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Stephen Rosenthal 06—08 Paintings

Margarete Roeder Gallery April 4 – May 10, 2008

Stephen Rosenthal, “Ochre IV, 9.06” (2006),  oil on canvas, 19-3/8 x 17-3/8
Stephen Rosenthal, “Ochre IV, 9.06” (2006), oil on canvas, 19-3/8 x 17-3/8"

Stephen Rosenthal’s new paintings are hard to differentiate from one another in words. To describe one is, with little variation, to describe any of them. They are all painted in ochre and grays, with forms hazily suggested in darker pigments that give the impression of an undifferentiated landscape perceived out of focus. Their ascetically spare surfaces are enhanced by barren titles like “Ochre IV, 705” and “Ochre IV 9.06.” With a thin network of interwoven brush strokes depicting the imagery in each, the paintings are completely unassuming, almost recessive, and yet I happily tarried before them, each one in turn.

The sensitivity with which Rosenthal sets one mark next to another never falters. The level of revelation in each work is calibrated – Raoul De Keyser’s late work comes to mind – to allow the particularity of each image to reach the brink of the recognizable without going over it. Here, the mind and the eye do battle, the former insisting that what is apparent should also be recognizable, the latter reporting that in this case the apparent remains inscrutable. This slightly inharmonious vibration of mind and eye, each attempting to meet the other’s demands, appears to be what Rosenthal is after and to this critic’s eye, it’s plenty.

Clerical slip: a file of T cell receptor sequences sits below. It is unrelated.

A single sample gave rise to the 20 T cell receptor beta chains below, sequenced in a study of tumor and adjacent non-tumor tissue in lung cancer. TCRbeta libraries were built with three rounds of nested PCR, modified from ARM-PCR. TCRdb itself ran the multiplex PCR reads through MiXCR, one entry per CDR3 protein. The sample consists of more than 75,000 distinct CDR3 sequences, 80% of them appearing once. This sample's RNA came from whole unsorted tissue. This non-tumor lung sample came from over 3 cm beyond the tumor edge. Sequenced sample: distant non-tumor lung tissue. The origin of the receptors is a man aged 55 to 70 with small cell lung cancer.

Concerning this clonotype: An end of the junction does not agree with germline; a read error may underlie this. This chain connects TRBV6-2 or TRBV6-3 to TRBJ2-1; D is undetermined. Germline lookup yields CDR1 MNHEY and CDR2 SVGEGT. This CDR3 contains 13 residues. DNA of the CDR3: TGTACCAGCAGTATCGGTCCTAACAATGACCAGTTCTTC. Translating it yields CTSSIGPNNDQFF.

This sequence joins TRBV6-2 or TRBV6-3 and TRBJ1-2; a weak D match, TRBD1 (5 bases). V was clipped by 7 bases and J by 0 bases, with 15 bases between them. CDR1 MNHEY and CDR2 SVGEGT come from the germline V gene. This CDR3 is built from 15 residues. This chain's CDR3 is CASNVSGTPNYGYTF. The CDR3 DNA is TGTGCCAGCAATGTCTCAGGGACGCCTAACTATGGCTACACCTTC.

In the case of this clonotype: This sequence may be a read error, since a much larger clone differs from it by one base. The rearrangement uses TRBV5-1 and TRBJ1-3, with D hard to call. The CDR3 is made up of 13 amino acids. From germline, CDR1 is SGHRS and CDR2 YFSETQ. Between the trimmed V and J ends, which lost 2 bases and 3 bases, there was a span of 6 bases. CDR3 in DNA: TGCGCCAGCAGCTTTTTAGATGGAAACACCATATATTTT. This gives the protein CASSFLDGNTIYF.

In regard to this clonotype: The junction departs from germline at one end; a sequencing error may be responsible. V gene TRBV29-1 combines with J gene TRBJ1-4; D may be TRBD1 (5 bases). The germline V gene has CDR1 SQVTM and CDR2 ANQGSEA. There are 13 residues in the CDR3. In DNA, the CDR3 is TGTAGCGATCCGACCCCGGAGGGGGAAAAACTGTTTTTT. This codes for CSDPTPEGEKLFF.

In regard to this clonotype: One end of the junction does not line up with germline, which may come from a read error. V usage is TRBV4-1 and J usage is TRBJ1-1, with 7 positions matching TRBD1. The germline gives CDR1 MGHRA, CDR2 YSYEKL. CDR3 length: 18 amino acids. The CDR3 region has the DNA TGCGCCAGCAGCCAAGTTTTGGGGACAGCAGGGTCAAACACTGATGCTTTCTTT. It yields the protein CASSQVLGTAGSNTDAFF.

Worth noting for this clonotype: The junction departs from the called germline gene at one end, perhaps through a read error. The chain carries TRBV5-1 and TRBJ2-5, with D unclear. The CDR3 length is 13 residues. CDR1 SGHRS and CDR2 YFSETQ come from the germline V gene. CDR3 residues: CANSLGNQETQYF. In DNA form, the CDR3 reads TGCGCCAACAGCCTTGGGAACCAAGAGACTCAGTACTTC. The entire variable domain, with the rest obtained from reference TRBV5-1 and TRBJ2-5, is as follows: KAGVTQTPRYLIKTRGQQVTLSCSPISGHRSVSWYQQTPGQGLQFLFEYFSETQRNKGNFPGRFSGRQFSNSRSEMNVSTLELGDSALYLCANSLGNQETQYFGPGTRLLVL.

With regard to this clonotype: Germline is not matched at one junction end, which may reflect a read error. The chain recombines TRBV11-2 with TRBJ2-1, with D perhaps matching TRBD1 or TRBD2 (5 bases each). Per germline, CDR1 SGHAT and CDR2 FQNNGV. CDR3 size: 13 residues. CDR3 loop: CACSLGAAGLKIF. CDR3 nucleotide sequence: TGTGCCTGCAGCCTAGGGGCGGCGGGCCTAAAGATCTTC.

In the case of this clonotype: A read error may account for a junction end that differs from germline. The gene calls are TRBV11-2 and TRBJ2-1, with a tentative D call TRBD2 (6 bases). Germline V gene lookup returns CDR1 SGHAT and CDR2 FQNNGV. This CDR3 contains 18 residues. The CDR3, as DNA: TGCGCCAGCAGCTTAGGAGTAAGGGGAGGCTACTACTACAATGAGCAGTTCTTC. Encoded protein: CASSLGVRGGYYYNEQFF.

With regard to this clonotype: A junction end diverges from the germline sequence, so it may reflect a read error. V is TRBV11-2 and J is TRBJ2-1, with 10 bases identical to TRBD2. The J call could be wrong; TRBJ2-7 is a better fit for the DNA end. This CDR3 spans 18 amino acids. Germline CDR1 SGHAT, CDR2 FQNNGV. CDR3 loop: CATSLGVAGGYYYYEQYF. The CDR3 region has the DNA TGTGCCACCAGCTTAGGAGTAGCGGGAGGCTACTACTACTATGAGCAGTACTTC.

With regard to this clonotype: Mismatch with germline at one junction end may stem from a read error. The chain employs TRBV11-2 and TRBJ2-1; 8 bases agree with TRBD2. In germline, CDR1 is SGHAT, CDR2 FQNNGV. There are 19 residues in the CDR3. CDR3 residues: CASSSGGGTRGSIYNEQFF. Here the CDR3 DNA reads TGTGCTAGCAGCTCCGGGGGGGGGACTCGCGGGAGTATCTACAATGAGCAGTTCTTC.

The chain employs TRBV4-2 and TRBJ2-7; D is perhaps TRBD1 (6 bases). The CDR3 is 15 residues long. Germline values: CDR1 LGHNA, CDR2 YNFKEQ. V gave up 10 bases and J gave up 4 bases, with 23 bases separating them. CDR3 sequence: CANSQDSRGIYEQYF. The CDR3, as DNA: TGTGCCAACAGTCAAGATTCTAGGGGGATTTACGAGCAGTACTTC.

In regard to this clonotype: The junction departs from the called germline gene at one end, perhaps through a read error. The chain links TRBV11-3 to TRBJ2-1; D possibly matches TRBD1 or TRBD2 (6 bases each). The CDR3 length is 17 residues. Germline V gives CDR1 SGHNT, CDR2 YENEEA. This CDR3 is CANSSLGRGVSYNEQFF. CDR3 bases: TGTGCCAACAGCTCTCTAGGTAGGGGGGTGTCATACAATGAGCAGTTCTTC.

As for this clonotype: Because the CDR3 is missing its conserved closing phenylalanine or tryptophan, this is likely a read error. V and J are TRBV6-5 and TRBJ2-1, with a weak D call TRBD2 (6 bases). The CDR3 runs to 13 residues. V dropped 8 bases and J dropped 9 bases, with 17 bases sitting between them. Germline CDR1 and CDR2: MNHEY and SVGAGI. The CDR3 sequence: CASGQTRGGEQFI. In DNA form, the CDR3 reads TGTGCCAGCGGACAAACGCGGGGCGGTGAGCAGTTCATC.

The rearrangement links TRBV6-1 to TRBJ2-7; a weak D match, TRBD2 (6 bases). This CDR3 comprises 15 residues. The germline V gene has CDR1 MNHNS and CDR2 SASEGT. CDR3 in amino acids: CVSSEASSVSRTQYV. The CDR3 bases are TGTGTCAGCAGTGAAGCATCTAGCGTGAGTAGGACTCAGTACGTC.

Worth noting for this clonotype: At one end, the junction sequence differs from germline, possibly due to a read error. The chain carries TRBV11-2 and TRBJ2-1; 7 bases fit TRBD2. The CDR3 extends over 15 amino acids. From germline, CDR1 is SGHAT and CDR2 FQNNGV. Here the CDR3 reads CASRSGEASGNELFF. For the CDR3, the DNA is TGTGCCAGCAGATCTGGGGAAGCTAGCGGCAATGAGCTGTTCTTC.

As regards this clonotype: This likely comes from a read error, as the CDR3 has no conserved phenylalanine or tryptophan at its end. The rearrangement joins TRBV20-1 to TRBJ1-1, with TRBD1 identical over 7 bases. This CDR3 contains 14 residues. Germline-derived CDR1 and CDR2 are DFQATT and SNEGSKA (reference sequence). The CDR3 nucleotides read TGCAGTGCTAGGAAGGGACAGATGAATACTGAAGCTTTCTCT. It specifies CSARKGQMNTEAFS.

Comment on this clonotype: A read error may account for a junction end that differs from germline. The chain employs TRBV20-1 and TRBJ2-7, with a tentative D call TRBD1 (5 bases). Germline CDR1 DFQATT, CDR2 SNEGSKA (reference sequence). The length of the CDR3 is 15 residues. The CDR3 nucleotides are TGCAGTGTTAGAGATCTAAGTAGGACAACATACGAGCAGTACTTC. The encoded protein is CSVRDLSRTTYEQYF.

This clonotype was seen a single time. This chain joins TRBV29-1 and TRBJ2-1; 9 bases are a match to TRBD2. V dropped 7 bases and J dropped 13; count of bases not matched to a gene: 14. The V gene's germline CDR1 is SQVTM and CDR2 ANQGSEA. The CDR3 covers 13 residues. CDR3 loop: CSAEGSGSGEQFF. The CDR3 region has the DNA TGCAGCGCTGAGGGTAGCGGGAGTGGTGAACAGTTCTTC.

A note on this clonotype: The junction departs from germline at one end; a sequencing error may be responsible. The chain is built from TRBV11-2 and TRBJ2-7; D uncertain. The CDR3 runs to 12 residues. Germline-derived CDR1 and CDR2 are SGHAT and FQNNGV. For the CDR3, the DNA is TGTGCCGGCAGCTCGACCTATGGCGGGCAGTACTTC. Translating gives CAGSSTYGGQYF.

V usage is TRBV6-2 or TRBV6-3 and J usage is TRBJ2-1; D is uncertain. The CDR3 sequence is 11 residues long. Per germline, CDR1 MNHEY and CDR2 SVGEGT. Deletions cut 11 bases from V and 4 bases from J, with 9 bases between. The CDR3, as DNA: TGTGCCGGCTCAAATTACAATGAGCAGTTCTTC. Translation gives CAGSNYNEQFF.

If I had to pick one painter to represent the opposite extreme from Rosenthal, it would be Frank Stella. I think Stella’s late work is about quantitative visual stimulation. Stella seems to judge his success by how many colors, forms, patterns and surfaces he can pack into one picture. Loud, bright, large and imposing, his paintings are spectacular in every sense of the word. Stella’s ambitions for his work extend to his writings in which he envisions his work as continuing an historical narrative beginning in the Renaissance and culminating in Jackson Pollock, then himself. His paintings proclaim themselves as a part of the Modernist tradition by adopting the narrative that Modernism helped ferment as its self-justification.

I don’t think you could justify Rosenthal’s paintings in terms of the Modernist tradition. They do not further the cause of painting in this sense. Neither do they seem essentially Postmodernist, rebelling against the Modernist narrative for the sake of rebellion. They seem to skirt the issue without relinquishing a strong connection to painting’s past. Rosenthal’s sense of atmospheric perspective evokes Whistler’s nocturnes while his touch recalls Monet as well as contemporary painters like Luc Tuymans. Here we have the potential for a whole new nomenclature of painting: neither Modernist nor Postmodernist but subtly divorced from the linear narrative that both modes adopt, yet completely engaged with the language of painting. We have yet to codify in our art histories a means of appraising painting that privileges the shared characteristics of painting over time above the categories we invent to make it more accessible to readers.


Ben La Rocco


The Brooklyn Rail

MAY 2008

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